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Implementation of a Phlebotomy Career Ladder
September 2017 - Vol. 6 No. 7 - Page #10

The practice of phlebotomy is integral to all clinical laboratory operations; one that has always required an intimate interaction with patients, many of whom may be experiencing very challenging circumstances. In this regard, phlebotomy remains as perhaps the most front-facing action of the clinical lab, and despite the relative simplicity of phlebotomy in a vacuum, the process can be unexpectedly challenging. As with many rote processes in the lab, phlebotomy is expected to be performed flawlessly, thereby producing wholly viable samples for clinical testing; yet phlebotomists are rarely given appropriate recognition or opportunities to distinguish themselves professionally. As all seasoned laboratorians from the director to the bench tech know: qualified, sensitive, experienced, and reliable phlebotomists are indispensible to clinical laboratory operations.

In order to acknowledge the valuable work and vital role of phlebotomists at CentraState Medical Center, as well as create a structure in which those professionals can actively participate in career growth, our laboratory leadership approved the development of a Phlebotomy Career Ladder (PCL). The goal of this project was to properly identify phlebotomists as a crucial part of the clinical team. Further, even though phlebotomists are directed by specific supervisors, we wanted to create a direct conduit through to our laboratory technologists. Accordingly, we created a structure to identify the delineations and key aspects of the career ladder.

Structure of the PCL

The impetus for the career ladder was derived from an employee opinion survey, which made clear a feeling among phlebotomists that they were not well recognized for their contributions. Furthermore, the survey indicated that many phlebotomists felt there was no room for advancement within the laboratory and/or the medical center. The resulting career ladder is largely patterned on one we had in place for our technicians and technologists, yet tailored to the requirements of phlebotomy skills.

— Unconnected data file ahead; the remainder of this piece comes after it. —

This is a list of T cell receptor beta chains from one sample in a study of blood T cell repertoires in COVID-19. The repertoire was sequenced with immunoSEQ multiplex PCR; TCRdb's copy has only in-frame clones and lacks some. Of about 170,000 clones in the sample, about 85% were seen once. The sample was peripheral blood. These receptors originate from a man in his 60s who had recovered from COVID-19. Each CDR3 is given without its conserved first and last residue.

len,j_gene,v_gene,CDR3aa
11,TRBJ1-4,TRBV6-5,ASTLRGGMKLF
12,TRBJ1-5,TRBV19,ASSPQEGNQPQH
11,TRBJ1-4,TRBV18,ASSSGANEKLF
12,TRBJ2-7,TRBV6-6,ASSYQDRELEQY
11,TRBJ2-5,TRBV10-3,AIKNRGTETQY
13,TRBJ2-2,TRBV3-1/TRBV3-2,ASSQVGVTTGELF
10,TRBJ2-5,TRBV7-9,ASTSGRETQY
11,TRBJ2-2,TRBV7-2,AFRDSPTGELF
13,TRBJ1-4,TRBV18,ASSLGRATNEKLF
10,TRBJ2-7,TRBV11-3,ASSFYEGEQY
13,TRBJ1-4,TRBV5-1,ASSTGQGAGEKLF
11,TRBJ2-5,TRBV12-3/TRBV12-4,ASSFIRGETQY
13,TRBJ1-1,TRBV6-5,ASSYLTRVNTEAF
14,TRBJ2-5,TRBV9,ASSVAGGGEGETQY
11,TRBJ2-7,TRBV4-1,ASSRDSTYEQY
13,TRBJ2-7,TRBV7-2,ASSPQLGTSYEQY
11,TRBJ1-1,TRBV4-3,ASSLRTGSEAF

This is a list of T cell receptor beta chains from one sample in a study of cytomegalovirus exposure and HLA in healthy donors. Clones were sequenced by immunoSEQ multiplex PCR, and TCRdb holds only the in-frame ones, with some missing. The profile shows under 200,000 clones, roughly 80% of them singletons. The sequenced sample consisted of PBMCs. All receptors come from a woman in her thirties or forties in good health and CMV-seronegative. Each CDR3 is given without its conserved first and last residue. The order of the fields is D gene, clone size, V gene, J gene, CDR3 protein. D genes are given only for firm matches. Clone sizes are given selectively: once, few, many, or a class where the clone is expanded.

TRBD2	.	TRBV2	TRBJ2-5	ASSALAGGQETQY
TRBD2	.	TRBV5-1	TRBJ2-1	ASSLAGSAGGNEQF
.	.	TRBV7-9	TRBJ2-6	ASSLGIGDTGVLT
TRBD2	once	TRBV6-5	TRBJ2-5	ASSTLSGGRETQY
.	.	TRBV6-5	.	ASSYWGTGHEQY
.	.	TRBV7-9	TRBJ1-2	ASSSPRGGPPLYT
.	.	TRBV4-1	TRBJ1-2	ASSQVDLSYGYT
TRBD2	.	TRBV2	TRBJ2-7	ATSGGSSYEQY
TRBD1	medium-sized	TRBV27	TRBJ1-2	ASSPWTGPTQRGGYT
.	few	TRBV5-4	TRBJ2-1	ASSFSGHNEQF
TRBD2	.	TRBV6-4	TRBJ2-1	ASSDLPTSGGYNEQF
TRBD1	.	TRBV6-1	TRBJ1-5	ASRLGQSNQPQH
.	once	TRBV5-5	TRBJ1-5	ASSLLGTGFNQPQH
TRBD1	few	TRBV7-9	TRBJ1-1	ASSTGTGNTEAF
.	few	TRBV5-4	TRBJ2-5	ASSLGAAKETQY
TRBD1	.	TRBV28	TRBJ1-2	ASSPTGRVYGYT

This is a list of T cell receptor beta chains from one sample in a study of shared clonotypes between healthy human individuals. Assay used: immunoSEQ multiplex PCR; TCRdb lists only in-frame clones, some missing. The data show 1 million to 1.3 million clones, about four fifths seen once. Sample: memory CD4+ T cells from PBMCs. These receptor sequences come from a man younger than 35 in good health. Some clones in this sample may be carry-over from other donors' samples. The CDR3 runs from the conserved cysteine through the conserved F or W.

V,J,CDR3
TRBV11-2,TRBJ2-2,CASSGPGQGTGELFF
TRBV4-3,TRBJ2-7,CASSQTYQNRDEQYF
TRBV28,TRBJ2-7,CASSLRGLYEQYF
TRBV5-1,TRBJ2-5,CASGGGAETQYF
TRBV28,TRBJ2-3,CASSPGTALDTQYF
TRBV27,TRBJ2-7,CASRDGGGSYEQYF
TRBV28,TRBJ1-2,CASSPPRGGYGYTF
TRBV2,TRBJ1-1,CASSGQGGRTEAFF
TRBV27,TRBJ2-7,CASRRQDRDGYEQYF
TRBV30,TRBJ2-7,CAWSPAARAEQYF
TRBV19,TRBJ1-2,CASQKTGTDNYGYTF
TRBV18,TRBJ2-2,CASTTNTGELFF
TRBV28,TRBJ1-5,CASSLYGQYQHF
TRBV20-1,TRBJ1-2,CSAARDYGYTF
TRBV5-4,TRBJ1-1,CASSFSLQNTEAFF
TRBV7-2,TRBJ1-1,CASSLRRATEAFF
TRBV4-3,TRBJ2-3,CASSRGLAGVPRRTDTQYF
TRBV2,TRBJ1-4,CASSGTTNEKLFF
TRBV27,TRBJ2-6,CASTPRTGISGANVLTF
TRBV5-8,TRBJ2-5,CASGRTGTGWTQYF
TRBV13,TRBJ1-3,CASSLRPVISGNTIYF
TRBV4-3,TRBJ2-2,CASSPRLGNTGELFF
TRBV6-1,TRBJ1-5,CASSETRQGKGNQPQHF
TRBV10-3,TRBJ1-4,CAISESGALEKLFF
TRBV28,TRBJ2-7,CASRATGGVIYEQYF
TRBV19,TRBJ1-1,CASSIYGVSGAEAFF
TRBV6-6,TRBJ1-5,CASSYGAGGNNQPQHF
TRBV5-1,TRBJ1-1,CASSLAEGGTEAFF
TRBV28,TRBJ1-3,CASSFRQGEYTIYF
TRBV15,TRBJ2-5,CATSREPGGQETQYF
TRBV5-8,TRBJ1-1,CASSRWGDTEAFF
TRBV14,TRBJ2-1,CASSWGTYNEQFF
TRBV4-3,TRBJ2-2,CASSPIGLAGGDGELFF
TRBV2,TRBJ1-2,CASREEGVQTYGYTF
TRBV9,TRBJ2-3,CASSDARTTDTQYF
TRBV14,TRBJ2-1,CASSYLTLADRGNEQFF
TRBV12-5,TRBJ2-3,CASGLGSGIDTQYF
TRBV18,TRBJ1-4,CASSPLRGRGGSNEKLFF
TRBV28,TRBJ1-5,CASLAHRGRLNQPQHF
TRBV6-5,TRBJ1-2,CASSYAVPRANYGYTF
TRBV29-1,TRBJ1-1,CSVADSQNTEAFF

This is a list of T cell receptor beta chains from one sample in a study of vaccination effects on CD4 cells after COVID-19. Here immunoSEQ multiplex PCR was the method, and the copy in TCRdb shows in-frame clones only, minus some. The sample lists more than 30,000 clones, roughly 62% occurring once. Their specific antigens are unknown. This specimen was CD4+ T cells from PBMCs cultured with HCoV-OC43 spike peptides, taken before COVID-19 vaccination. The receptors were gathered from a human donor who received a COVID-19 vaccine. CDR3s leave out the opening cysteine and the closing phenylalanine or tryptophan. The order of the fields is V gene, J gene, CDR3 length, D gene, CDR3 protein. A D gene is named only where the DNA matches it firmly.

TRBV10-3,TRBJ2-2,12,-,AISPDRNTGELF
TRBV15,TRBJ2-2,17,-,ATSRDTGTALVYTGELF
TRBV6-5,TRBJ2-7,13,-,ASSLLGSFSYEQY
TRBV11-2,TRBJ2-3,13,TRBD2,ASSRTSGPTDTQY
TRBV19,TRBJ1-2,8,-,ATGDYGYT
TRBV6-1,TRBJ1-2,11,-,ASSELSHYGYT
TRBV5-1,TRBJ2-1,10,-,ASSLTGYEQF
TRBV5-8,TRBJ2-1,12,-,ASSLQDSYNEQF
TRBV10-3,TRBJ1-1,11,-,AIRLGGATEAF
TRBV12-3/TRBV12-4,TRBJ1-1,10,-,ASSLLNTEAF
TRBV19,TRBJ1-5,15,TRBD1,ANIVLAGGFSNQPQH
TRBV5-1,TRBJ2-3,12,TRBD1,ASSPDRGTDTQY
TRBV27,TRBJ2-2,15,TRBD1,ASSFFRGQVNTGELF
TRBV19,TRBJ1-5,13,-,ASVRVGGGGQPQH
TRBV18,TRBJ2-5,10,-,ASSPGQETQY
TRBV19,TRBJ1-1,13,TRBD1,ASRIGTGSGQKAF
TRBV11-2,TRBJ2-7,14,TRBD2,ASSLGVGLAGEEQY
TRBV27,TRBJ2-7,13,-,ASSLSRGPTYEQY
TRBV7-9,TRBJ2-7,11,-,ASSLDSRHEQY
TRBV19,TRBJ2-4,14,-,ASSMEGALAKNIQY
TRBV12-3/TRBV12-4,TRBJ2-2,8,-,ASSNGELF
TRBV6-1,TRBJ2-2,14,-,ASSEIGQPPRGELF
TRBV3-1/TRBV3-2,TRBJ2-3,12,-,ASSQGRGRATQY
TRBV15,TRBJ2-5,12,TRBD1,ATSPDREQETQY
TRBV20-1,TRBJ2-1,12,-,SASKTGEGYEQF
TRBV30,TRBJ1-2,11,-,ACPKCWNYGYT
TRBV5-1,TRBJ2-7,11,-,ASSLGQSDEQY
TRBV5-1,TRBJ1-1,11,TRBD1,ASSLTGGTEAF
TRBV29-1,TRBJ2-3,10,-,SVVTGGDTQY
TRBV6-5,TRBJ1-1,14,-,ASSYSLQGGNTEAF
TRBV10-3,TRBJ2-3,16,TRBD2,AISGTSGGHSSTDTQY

SIDEBAR 2 below provides details on each of the 5 ladder levels, which were developed based on the following structure:

  1. Define the requisite phlebotomist qualifications necessary for program eligibility. A minimum of “achieving expectations” on annual performance appraisals is required to remain in the program.
  2. Require both the applicant and the applicant’s supervisor to fill out their portions of the application, including job performance examples.
  3. Identify and define a process improvement (PI) project or educational presentation agreed upon by the applicant and the Lab Director.
  4. Convene committee review of phlebotomist’s application and the quality and content of the PI project and/or education presentation.

For our facility, we require phlebotomists to be employed for a minimum of 6 months and to have successfully passed the probationary period in order to be initially considered. Applicants may approach their supervisor or director and initiate the application process, or supervisors may propose program enrollment to apt phlebotomists (see SIDEBAR 1).

Program Impact on Quality Measures